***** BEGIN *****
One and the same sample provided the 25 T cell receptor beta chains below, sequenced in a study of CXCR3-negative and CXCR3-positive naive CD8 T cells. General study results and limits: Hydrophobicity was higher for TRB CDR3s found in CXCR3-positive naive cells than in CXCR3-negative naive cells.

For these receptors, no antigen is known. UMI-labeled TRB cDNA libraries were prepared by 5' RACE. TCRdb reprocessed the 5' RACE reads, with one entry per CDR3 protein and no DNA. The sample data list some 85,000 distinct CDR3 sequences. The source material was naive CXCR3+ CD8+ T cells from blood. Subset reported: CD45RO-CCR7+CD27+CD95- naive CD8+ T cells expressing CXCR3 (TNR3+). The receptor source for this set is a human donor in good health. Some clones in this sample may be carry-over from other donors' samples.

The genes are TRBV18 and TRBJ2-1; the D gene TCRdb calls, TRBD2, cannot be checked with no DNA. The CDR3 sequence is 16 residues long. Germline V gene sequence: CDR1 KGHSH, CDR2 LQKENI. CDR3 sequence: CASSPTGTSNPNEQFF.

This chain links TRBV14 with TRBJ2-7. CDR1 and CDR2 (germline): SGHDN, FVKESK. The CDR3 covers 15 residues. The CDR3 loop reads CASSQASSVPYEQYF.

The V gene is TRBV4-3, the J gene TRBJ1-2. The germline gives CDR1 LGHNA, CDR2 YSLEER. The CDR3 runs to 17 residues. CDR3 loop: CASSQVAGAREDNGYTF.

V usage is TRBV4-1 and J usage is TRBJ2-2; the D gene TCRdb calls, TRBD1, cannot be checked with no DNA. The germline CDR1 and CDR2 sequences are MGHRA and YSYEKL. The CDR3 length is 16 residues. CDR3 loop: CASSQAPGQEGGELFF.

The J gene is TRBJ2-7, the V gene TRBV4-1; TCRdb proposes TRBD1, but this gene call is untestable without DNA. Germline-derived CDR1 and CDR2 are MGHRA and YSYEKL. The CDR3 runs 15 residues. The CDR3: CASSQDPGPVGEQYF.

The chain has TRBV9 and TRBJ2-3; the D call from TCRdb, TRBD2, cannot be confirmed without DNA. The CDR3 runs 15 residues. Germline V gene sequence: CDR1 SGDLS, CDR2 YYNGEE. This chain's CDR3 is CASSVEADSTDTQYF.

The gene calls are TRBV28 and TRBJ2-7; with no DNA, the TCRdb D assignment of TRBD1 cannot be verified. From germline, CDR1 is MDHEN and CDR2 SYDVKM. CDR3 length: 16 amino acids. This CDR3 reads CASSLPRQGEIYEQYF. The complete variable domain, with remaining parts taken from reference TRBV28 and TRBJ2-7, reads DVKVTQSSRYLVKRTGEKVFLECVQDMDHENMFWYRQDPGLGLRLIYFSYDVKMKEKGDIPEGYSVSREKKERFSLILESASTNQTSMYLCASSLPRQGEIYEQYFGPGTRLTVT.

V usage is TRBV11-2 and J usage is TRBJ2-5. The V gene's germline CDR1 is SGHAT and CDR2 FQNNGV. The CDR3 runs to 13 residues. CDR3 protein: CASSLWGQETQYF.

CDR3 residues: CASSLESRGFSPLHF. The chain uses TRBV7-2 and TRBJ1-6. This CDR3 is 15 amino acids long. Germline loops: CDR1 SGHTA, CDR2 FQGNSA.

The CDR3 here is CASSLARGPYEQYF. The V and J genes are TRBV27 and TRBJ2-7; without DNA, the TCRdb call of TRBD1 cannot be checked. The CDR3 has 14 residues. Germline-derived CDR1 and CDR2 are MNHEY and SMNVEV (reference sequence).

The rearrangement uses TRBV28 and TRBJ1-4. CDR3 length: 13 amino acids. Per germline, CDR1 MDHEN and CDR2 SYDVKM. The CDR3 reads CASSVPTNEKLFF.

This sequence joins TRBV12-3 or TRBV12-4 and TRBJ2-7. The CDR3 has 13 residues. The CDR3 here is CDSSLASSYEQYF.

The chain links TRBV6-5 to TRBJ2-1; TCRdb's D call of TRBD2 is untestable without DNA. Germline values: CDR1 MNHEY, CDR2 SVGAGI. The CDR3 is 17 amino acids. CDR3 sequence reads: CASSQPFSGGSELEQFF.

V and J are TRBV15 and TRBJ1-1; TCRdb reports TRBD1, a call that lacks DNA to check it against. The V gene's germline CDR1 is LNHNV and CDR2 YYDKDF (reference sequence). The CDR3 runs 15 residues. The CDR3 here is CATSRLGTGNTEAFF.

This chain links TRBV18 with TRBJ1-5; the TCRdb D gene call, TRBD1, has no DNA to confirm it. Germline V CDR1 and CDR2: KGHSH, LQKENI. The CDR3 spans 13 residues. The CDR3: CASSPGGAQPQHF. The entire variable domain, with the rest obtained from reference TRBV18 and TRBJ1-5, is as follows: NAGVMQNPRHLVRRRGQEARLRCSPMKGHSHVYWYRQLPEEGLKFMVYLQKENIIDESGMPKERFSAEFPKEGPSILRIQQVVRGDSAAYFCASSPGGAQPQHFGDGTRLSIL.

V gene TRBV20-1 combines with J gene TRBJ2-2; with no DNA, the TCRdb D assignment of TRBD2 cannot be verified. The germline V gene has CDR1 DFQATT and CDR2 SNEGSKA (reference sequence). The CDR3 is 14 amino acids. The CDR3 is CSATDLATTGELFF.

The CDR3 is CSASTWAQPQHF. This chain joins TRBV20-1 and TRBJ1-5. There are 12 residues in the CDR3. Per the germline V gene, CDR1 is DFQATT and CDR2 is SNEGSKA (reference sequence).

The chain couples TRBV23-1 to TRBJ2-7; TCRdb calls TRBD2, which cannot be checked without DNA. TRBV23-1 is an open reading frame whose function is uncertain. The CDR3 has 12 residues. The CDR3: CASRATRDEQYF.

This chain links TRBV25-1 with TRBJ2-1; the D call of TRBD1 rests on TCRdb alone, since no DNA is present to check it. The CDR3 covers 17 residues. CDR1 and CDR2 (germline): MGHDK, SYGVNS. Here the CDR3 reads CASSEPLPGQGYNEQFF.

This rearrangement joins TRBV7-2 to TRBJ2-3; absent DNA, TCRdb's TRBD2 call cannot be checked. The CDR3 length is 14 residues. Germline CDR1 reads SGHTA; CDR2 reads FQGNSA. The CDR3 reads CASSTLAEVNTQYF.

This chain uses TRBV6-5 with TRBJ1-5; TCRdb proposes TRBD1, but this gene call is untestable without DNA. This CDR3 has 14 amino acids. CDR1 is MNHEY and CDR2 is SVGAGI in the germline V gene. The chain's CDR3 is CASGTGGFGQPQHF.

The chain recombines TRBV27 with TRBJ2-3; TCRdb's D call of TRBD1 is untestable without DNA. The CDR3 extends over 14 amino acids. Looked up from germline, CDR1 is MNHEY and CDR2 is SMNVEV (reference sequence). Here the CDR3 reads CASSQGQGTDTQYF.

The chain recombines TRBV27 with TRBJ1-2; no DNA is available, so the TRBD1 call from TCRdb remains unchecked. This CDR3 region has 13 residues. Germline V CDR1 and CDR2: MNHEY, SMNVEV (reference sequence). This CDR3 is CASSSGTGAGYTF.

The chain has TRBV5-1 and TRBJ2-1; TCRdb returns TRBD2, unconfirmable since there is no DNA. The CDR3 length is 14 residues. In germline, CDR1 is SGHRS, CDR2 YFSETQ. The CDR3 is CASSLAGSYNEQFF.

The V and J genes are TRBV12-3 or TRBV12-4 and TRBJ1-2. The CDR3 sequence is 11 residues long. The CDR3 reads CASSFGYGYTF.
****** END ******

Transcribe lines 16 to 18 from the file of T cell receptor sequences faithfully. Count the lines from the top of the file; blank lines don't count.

V and J are TRBV15 and TRBJ1-1; TCRdb reports TRBD1, a call that lacks DNA to check it against. The V gene's germline CDR1 is LNHNV and CDR2 YYDKDF (reference sequence). The CDR3 runs 15 residues. The CDR3 here is CATSRLGTGNTEAFF.

This chain links TRBV18 with TRBJ1-5; the TCRdb D gene call, TRBD1, has no DNA to confirm it. Germline V CDR1 and CDR2: KGHSH, LQKENI. The CDR3 spans 13 residues. The CDR3: CASSPGGAQPQHF. The entire variable domain, with the rest obtained from reference TRBV18 and TRBJ1-5, is as follows: NAGVMQNPRHLVRRRGQEARLRCSPMKGHSHVYWYRQLPEEGLKFMVYLQKENIIDESGMPKERFSAEFPKEGPSILRIQQVVRGDSAAYFCASSPGGAQPQHFGDGTRLSIL.

V gene TRBV20-1 combines with J gene TRBJ2-2; with no DNA, the TCRdb D assignment of TRBD2 cannot be verified. The germline V gene has CDR1 DFQATT and CDR2 SNEGSKA (reference sequence). The CDR3 is 14 amino acids. The CDR3 is CSATDLATTGELFF.